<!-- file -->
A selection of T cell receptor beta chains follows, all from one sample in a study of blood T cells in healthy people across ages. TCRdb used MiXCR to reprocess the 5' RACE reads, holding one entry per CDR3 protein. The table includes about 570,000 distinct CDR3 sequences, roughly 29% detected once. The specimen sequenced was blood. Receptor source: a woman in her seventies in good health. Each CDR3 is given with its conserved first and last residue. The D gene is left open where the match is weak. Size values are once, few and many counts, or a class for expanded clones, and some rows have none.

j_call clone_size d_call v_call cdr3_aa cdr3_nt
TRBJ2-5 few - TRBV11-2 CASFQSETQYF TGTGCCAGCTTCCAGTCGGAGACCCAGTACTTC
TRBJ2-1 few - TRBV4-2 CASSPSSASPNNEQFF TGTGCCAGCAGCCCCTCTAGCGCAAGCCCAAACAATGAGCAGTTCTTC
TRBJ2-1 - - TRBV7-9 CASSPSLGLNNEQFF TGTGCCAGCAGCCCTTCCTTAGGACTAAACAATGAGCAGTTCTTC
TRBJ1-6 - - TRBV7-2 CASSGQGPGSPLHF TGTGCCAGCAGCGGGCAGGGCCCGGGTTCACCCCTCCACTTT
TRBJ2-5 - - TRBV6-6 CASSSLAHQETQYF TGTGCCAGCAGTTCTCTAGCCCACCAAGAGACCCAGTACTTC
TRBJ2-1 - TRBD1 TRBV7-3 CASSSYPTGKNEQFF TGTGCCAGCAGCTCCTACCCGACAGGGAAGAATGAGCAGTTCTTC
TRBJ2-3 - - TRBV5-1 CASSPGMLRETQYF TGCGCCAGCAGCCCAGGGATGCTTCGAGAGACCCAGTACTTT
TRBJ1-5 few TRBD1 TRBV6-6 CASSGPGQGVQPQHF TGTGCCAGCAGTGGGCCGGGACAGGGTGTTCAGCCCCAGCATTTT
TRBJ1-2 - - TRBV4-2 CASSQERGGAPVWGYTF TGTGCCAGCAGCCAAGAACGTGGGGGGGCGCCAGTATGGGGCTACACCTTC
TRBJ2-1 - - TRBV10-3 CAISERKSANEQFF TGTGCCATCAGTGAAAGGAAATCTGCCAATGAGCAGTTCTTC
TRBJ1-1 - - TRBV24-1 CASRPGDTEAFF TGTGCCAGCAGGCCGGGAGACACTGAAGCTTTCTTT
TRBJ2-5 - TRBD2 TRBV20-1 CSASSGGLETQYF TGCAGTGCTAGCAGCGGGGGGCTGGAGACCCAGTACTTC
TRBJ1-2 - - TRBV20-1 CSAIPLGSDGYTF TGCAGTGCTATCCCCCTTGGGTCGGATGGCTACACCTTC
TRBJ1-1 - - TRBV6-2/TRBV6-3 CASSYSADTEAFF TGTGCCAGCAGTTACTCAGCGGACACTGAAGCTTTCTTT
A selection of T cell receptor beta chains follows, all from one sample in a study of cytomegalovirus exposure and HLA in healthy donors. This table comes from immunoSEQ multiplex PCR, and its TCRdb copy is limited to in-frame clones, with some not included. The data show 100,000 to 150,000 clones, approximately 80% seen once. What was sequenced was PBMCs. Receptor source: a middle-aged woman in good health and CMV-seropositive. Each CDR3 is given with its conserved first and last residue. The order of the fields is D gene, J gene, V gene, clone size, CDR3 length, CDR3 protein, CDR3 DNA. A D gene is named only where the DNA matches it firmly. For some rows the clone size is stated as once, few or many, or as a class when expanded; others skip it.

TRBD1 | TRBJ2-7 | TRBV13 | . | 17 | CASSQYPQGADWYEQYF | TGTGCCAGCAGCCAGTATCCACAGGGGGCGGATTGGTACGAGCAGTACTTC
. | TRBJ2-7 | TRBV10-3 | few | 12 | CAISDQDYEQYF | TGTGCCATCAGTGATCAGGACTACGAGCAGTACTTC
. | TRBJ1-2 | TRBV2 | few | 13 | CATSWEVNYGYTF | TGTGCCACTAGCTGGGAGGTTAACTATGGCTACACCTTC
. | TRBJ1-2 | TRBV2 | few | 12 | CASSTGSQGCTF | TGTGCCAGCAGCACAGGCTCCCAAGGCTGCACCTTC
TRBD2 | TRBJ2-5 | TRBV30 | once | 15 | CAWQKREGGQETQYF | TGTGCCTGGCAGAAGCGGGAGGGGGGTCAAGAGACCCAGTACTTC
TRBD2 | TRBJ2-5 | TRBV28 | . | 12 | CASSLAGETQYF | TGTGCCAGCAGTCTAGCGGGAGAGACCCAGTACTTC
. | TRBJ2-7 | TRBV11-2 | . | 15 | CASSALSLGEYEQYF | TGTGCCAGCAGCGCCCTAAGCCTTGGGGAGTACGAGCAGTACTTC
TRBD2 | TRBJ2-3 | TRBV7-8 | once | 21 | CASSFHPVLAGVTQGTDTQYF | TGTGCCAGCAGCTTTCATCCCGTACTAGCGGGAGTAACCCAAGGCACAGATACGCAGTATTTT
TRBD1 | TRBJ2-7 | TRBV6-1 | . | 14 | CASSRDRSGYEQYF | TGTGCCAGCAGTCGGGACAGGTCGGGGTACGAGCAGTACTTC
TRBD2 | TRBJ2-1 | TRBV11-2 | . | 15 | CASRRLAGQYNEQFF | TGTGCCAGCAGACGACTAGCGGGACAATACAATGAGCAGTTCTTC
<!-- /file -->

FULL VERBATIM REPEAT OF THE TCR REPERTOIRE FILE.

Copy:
A selection of T cell receptor beta chains follows, all from one sample in a study of blood T cells in healthy people across ages. TCRdb used MiXCR to reprocess the 5' RACE reads, holding one entry per CDR3 protein. The table includes about 570,000 distinct CDR3 sequences, roughly 29% detected once. The specimen sequenced was blood. Receptor source: a woman in her seventies in good health. Each CDR3 is given with its conserved first and last residue. The D gene is left open where the match is weak. Size values are once, few and many counts, or a class for expanded clones, and some rows have none.

j_call clone_size d_call v_call cdr3_aa cdr3_nt
TRBJ2-5 few - TRBV11-2 CASFQSETQYF TGTGCCAGCTTCCAGTCGGAGACCCAGTACTTC
TRBJ2-1 few - TRBV4-2 CASSPSSASPNNEQFF TGTGCCAGCAGCCCCTCTAGCGCAAGCCCAAACAATGAGCAGTTCTTC
TRBJ2-1 - - TRBV7-9 CASSPSLGLNNEQFF TGTGCCAGCAGCCCTTCCTTAGGACTAAACAATGAGCAGTTCTTC
TRBJ1-6 - - TRBV7-2 CASSGQGPGSPLHF TGTGCCAGCAGCGGGCAGGGCCCGGGTTCACCCCTCCACTTT
TRBJ2-5 - - TRBV6-6 CASSSLAHQETQYF TGTGCCAGCAGTTCTCTAGCCCACCAAGAGACCCAGTACTTC
TRBJ2-1 - TRBD1 TRBV7-3 CASSSYPTGKNEQFF TGTGCCAGCAGCTCCTACCCGACAGGGAAGAATGAGCAGTTCTTC
TRBJ2-3 - - TRBV5-1 CASSPGMLRETQYF TGCGCCAGCAGCCCAGGGATGCTTCGAGAGACCCAGTACTTT
TRBJ1-5 few TRBD1 TRBV6-6 CASSGPGQGVQPQHF TGTGCCAGCAGTGGGCCGGGACAGGGTGTTCAGCCCCAGCATTTT
TRBJ1-2 - - TRBV4-2 CASSQERGGAPVWGYTF TGTGCCAGCAGCCAAGAACGTGGGGGGGCGCCAGTATGGGGCTACACCTTC
TRBJ2-1 - - TRBV10-3 CAISERKSANEQFF TGTGCCATCAGTGAAAGGAAATCTGCCAATGAGCAGTTCTTC
TRBJ1-1 - - TRBV24-1 CASRPGDTEAFF TGTGCCAGCAGGCCGGGAGACACTGAAGCTTTCTTT
TRBJ2-5 - TRBD2 TRBV20-1 CSASSGGLETQYF TGCAGTGCTAGCAGCGGGGGGCTGGAGACCCAGTACTTC
TRBJ1-2 - - TRBV20-1 CSAIPLGSDGYTF TGCAGTGCTATCCCCCTTGGGTCGGATGGCTACACCTTC
TRBJ1-1 - - TRBV6-2/TRBV6-3 CASSYSADTEAFF TGTGCCAGCAGTTACTCAGCGGACACTGAAGCTTTCTTT
A selection of T cell receptor beta chains follows, all from one sample in a study of cytomegalovirus exposure and HLA in healthy donors. This table comes from immunoSEQ multiplex PCR, and its TCRdb copy is limited to in-frame clones, with some not included. The data show 100,000 to 150,000 clones, approximately 80% seen once. What was sequenced was PBMCs. Receptor source: a middle-aged woman in good health and CMV-seropositive. Each CDR3 is given with its conserved first and last residue. The order of the fields is D gene, J gene, V gene, clone size, CDR3 length, CDR3 protein, CDR3 DNA. A D gene is named only where the DNA matches it firmly. For some rows the clone size is stated as once, few or many, or as a class when expanded; others skip it.

TRBD1 | TRBJ2-7 | TRBV13 | . | 17 | CASSQYPQGADWYEQYF | TGTGCCAGCAGCCAGTATCCACAGGGGGCGGATTGGTACGAGCAGTACTTC
. | TRBJ2-7 | TRBV10-3 | few | 12 | CAISDQDYEQYF | TGTGCCATCAGTGATCAGGACTACGAGCAGTACTTC
. | TRBJ1-2 | TRBV2 | few | 13 | CATSWEVNYGYTF | TGTGCCACTAGCTGGGAGGTTAACTATGGCTACACCTTC
. | TRBJ1-2 | TRBV2 | few | 12 | CASSTGSQGCTF | TGTGCCAGCAGCACAGGCTCCCAAGGCTGCACCTTC
TRBD2 | TRBJ2-5 | TRBV30 | once | 15 | CAWQKREGGQETQYF | TGTGCCTGGCAGAAGCGGGAGGGGGGTCAAGAGACCCAGTACTTC
TRBD2 | TRBJ2-5 | TRBV28 | . | 12 | CASSLAGETQYF | TGTGCCAGCAGTCTAGCGGGAGAGACCCAGTACTTC
. | TRBJ2-7 | TRBV11-2 | . | 15 | CASSALSLGEYEQYF | TGTGCCAGCAGCGCCCTAAGCCTTGGGGAGTACGAGCAGTACTTC
TRBD2 | TRBJ2-3 | TRBV7-8 | once | 21 | CASSFHPVLAGVTQGTDTQYF | TGTGCCAGCAGCTTTCATCCCGTACTAGCGGGAGTAACCCAAGGCACAGATACGCAGTATTTT
TRBD1 | TRBJ2-7 | TRBV6-1 | . | 14 | CASSRDRSGYEQYF | TGTGCCAGCAGTCGGGACAGGTCGGGGTACGAGCAGTACTTC
TRBD2 | TRBJ2-1 | TRBV11-2 | . | 15 | CASRRLAGQYNEQFF | TGTGCCAGCAGACGACTAGCGGGACAATACAATGAGCAGTTCTTC